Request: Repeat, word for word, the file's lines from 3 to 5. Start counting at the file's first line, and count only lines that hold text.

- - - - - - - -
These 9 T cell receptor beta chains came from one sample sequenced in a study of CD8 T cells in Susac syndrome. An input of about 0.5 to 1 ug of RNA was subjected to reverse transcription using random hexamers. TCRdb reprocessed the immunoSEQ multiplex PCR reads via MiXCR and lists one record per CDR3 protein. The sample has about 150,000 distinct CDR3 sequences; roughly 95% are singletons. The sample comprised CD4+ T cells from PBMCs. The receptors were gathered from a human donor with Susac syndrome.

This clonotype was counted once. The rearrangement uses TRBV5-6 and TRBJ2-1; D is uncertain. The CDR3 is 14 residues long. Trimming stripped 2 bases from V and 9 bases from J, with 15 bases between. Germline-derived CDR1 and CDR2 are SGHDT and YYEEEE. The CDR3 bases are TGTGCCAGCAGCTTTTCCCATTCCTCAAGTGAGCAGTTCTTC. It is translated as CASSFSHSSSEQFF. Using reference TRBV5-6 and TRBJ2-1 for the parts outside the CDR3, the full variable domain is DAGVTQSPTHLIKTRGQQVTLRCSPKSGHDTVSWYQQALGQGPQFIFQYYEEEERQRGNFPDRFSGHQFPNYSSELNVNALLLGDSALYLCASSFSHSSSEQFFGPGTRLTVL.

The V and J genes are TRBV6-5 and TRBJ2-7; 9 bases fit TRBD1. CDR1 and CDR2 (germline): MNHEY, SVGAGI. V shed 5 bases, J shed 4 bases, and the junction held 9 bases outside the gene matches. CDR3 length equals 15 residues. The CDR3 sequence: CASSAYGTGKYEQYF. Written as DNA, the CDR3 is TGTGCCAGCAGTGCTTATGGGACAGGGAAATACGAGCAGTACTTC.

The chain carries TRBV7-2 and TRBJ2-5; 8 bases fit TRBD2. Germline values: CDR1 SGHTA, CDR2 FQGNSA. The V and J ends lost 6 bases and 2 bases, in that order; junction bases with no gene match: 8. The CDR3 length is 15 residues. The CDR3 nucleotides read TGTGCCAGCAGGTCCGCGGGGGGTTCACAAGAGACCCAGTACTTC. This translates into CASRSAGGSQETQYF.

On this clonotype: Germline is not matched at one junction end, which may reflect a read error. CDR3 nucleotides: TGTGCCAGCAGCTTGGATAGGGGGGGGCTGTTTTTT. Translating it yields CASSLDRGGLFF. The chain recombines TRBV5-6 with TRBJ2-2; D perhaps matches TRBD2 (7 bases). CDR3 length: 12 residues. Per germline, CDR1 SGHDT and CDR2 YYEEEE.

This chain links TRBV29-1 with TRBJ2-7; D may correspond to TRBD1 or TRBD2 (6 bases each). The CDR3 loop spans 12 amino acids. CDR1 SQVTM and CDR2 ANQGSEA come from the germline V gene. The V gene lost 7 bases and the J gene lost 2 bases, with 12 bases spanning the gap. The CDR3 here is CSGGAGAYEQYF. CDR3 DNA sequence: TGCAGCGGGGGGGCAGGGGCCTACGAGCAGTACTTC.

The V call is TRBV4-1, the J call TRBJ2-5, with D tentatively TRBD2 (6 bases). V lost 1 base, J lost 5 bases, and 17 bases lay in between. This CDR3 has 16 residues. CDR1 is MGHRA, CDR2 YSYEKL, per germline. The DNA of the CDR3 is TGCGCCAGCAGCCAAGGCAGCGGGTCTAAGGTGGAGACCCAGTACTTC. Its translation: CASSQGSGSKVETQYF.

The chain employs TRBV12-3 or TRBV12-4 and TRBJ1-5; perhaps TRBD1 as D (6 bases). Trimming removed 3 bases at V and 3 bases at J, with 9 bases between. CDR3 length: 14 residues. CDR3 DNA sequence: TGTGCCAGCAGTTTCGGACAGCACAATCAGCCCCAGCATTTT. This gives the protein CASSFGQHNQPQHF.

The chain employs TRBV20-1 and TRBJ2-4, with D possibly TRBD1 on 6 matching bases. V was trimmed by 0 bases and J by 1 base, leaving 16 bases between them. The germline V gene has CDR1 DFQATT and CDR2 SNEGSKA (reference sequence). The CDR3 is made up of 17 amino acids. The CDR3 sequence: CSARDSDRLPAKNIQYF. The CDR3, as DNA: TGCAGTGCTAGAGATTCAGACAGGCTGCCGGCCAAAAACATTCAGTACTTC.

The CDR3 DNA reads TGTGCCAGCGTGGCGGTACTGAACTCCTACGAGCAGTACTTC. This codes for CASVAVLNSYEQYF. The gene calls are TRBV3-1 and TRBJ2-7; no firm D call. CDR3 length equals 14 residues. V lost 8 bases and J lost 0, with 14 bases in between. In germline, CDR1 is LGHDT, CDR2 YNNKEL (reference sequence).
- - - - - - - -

The V and J genes are TRBV6-5 and TRBJ2-7; 9 bases fit TRBD1. CDR1 and CDR2 (germline): MNHEY, SVGAGI. V shed 5 bases, J shed 4 bases, and the junction held 9 bases outside the gene matches. CDR3 length equals 15 residues. The CDR3 sequence: CASSAYGTGKYEQYF. Written as DNA, the CDR3 is TGTGCCAGCAGTGCTTATGGGACAGGGAAATACGAGCAGTACTTC.

The chain carries TRBV7-2 and TRBJ2-5; 8 bases fit TRBD2. Germline values: CDR1 SGHTA, CDR2 FQGNSA. The V and J ends lost 6 bases and 2 bases, in that order; junction bases with no gene match: 8. The CDR3 length is 15 residues. The CDR3 nucleotides read TGTGCCAGCAGGTCCGCGGGGGGTTCACAAGAGACCCAGTACTTC. This translates into CASRSAGGSQETQYF.

On this clonotype: Germline is not matched at one junction end, which may reflect a read error. CDR3 nucleotides: TGTGCCAGCAGCTTGGATAGGGGGGGGCTGTTTTTT. Translating it yields CASSLDRGGLFF. The chain recombines TRBV5-6 with TRBJ2-2; D perhaps matches TRBD2 (7 bases). CDR3 length: 12 residues. Per germline, CDR1 SGHDT and CDR2 YYEEEE.